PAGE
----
Wednesday 5 November 2008

Security: Apps are the new OS


Earlier this week Microsoft released their bi-annual Security Intelligence Report  on security trends and detection rates across the industry for Operating systems and applications. This report focuses on industry data and trends for the past six-months on malware data, software vulnerability disclosure data and vulnerability exploit data.


The full report is enormous at 150 pages, while the key findings summary document is very digestible and makes incredible reading.  From the following key results; it appears that at least from Microsoft's view of the world, the security landscape is changing;


  • The total number of unique vulnerability disclosures across the industry decreased in 1H08, down 4 percent from 2H07 and down 19 percent from 1H07.
  • Vulnerability disclosures in Microsoft software in 1H08 continued a multi-period downward trend, both in terms of all disclosures and relative to total industry disclosures.
  • Vulnerabilities rated as High severity increased 13 percent over 2H07.
  • The percentage of disclosed vulnerabilities rated as Low complexity (and therefore easiest to exploit) increased, with 56 percent receiving a complexity rating of Low.
  • The proportion of vulnerabilities disclosed in operating systems continues to decline; more than 90 percent of vulnerabilities disclosed in 1H08 affected applications, rather than operating systems.


Initially the data seems a little contradictory. Overall, vulnerability disclosures are moderately lower than last year and much lower than 2007. However, the number of  vulnerabilities rated as HIGH and easy to exploit increased from both 2008 and 2007. Meaning that there are less exposed security holes in the OS; but there are more serious, more virulent and more dangerous security exploits that are easier for people to deploy  in web pages and applications in 2008 than in 2007.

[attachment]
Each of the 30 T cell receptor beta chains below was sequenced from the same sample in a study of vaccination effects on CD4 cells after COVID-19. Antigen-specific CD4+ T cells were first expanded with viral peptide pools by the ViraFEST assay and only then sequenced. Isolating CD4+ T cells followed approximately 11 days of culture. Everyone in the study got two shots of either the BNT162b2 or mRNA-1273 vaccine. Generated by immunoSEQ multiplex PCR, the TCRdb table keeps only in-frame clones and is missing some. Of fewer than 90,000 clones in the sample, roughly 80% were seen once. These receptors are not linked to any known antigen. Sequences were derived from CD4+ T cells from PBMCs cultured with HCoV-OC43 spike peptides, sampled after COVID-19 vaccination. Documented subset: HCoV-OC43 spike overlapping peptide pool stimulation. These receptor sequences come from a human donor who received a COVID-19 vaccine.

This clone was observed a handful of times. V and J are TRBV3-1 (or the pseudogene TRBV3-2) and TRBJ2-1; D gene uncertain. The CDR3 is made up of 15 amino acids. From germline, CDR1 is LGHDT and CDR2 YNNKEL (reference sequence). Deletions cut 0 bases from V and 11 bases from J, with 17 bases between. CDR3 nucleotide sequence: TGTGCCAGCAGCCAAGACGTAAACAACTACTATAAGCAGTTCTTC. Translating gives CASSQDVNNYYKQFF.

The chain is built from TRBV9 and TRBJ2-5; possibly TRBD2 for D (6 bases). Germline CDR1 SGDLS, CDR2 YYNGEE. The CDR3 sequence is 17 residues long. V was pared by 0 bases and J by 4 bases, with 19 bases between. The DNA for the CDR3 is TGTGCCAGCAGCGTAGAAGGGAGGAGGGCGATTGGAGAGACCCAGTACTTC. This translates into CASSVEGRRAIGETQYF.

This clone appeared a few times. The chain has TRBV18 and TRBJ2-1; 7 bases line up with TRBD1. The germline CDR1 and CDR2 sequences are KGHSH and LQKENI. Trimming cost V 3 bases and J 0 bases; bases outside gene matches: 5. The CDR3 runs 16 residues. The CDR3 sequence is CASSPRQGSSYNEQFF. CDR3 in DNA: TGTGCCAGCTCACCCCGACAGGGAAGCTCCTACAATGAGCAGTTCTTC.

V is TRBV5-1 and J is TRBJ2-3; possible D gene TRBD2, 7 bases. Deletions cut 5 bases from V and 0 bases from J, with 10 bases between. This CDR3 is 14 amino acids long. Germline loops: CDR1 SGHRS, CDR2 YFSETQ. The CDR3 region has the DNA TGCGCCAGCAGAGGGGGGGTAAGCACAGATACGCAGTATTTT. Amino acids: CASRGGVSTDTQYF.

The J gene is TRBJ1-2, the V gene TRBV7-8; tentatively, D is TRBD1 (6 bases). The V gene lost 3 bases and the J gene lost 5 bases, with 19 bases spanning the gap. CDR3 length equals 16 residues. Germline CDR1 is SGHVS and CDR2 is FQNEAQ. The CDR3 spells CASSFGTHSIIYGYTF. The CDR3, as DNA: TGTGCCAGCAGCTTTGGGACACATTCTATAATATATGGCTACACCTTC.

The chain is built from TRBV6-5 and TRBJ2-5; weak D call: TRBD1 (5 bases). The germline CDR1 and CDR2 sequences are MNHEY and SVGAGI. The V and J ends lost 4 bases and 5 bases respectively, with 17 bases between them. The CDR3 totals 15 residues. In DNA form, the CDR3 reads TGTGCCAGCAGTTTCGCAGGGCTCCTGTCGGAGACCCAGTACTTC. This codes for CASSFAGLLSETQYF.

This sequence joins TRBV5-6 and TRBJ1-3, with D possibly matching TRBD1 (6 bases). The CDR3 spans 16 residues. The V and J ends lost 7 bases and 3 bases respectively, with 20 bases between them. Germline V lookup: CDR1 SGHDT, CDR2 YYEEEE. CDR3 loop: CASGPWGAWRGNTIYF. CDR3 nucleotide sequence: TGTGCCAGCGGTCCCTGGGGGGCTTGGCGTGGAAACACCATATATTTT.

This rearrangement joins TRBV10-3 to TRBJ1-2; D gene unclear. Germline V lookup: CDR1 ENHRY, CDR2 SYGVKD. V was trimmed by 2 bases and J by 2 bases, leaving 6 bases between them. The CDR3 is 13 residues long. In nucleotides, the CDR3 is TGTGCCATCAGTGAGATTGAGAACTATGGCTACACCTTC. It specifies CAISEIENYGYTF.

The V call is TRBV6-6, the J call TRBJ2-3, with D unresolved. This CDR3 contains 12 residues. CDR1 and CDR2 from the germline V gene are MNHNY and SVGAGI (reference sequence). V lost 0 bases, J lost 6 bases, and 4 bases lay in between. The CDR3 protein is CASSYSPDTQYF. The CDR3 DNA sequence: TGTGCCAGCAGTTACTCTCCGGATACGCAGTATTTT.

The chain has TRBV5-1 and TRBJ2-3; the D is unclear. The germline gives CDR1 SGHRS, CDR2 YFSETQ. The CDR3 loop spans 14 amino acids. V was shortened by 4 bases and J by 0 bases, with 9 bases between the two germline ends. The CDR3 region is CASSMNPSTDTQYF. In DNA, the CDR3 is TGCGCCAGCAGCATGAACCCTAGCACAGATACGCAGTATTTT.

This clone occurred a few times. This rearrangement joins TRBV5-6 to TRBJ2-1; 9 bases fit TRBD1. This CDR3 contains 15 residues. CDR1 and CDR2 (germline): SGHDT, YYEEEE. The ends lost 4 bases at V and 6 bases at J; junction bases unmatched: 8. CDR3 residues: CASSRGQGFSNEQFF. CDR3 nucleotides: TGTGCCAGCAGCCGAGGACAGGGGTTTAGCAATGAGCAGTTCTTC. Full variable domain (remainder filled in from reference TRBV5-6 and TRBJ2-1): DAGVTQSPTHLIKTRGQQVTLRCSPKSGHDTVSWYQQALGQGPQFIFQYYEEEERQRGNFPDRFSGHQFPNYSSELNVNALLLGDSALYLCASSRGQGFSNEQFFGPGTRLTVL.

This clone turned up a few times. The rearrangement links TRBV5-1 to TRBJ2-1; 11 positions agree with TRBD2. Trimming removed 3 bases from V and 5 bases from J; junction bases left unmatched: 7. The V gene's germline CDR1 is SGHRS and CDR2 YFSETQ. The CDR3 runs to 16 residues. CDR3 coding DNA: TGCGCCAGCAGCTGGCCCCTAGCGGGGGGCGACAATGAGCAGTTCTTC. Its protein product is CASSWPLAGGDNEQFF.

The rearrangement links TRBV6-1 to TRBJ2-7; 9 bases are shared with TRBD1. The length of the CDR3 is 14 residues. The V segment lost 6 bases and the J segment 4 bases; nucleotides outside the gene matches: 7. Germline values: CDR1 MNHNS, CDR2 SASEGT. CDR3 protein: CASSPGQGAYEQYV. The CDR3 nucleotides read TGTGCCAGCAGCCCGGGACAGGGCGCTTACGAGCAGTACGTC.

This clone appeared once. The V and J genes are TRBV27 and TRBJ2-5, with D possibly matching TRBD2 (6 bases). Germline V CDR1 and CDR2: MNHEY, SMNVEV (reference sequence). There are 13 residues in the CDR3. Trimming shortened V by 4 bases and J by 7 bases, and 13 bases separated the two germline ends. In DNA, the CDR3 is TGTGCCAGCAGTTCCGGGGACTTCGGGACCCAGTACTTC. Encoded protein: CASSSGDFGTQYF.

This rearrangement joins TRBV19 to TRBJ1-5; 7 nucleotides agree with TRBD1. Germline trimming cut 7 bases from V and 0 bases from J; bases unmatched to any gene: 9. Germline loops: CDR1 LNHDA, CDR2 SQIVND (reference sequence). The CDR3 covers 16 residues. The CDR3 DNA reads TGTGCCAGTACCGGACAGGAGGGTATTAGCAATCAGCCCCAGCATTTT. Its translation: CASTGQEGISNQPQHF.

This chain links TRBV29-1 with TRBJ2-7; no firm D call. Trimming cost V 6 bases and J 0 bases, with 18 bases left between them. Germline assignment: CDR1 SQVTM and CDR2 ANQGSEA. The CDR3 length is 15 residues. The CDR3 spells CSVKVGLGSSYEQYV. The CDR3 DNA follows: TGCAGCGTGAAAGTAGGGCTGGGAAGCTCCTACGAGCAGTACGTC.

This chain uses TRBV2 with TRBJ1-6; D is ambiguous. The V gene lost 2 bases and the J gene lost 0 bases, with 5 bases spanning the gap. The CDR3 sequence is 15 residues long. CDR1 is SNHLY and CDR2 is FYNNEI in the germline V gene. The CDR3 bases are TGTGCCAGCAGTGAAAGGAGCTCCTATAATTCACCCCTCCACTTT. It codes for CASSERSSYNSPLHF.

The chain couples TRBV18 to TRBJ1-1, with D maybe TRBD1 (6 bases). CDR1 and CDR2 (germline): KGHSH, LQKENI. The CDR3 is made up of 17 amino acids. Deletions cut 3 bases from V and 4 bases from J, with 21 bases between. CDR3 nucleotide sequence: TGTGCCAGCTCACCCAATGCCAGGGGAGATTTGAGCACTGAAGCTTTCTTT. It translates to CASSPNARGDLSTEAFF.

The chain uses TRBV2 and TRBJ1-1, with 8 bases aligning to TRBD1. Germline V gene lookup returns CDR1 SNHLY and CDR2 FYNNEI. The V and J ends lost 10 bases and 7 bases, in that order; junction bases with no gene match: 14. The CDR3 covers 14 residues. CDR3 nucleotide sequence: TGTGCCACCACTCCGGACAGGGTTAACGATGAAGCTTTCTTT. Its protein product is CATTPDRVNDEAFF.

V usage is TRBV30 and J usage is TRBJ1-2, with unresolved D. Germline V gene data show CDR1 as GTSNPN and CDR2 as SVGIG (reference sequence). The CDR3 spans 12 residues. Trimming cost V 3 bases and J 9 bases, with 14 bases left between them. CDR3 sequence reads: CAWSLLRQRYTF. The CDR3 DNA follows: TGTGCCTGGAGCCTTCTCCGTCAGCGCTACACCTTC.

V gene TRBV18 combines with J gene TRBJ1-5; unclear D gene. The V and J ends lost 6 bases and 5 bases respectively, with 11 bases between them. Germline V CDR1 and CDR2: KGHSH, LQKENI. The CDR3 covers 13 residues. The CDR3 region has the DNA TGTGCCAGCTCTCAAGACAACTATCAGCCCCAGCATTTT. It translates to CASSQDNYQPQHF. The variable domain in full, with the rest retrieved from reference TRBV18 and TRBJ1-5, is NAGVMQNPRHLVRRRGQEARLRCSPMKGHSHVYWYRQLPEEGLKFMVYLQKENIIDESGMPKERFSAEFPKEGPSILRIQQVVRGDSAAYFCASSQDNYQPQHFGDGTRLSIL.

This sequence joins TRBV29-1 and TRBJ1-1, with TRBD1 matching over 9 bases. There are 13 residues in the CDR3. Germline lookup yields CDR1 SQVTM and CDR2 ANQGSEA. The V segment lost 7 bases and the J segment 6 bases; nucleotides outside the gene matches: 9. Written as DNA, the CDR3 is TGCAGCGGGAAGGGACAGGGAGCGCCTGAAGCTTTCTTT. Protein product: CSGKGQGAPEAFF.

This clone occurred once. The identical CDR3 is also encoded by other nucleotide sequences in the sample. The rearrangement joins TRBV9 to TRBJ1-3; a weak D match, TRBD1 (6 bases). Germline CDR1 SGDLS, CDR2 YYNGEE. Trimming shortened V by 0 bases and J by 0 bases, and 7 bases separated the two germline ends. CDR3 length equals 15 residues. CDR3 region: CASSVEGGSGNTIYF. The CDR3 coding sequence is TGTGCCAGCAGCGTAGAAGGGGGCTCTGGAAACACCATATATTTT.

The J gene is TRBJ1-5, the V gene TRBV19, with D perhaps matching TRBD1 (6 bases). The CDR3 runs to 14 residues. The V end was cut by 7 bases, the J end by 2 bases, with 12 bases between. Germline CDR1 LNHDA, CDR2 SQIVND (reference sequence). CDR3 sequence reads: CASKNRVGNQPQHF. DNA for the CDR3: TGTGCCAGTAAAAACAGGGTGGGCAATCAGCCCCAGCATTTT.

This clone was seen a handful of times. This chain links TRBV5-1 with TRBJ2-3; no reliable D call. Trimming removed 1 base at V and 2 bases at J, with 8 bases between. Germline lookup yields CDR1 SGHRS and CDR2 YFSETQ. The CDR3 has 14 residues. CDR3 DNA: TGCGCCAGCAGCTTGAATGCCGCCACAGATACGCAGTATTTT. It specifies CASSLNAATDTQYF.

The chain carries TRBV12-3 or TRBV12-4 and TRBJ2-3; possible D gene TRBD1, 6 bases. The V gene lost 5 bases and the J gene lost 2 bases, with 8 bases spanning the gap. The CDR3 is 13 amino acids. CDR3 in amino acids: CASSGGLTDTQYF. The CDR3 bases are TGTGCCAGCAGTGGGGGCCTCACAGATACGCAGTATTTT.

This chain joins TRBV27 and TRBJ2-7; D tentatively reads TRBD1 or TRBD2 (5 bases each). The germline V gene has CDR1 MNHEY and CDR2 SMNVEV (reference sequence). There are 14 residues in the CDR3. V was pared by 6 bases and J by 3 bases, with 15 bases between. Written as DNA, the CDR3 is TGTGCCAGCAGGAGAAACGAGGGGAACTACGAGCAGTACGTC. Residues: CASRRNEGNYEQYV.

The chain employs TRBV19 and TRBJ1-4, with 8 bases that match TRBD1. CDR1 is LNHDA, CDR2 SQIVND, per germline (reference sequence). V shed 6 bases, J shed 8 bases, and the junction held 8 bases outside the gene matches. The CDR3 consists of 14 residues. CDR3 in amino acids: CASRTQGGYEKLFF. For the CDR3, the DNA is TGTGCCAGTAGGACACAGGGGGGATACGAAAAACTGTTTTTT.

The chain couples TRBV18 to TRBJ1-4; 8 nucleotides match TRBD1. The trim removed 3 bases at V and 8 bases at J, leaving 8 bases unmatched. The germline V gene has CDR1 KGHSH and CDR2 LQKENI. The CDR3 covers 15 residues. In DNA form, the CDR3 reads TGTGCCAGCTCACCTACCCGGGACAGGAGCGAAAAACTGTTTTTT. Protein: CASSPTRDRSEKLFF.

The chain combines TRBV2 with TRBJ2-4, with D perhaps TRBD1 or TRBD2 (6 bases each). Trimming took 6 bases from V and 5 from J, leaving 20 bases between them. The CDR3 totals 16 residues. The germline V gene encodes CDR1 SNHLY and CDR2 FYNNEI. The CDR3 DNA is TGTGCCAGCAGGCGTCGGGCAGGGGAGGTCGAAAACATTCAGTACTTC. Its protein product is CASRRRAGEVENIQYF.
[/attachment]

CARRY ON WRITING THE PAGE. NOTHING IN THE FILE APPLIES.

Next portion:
Simply put, your OS is more secure, but the world (the internet) is a more dangerous place.


That said, you have to be a little careful here as the this report does read a little like an advertisement for Vista and the reported security vulnerabilities for Vista (especially 64-bit) are much lower than for XP. Quoting from this document;


  • The infection rate of Windows Vista SP1 is 48.8 percent less than that of Windows XP SP3.
  • Windows Vista is 56.2 percent less than that of Windows XP SP2.


These are big numbers, but I still think that this is not the REAL story here.  Reading through this large document, you find that  the number of security vulnerabilities has increased for 3rd party applications, not the Operating  System.  The report suggests that a staggering 90% of security vulnerabilities are related to applications. If this is true, then Microsoft has a very powerful story here; our OS is secure, but your applications are not.


In terms of security nightmares, your applications may be the new Windows 98.


The full report and the key findings summary can be found here;


And, the archive and collection of previous Security Intelligence reports can be found here;



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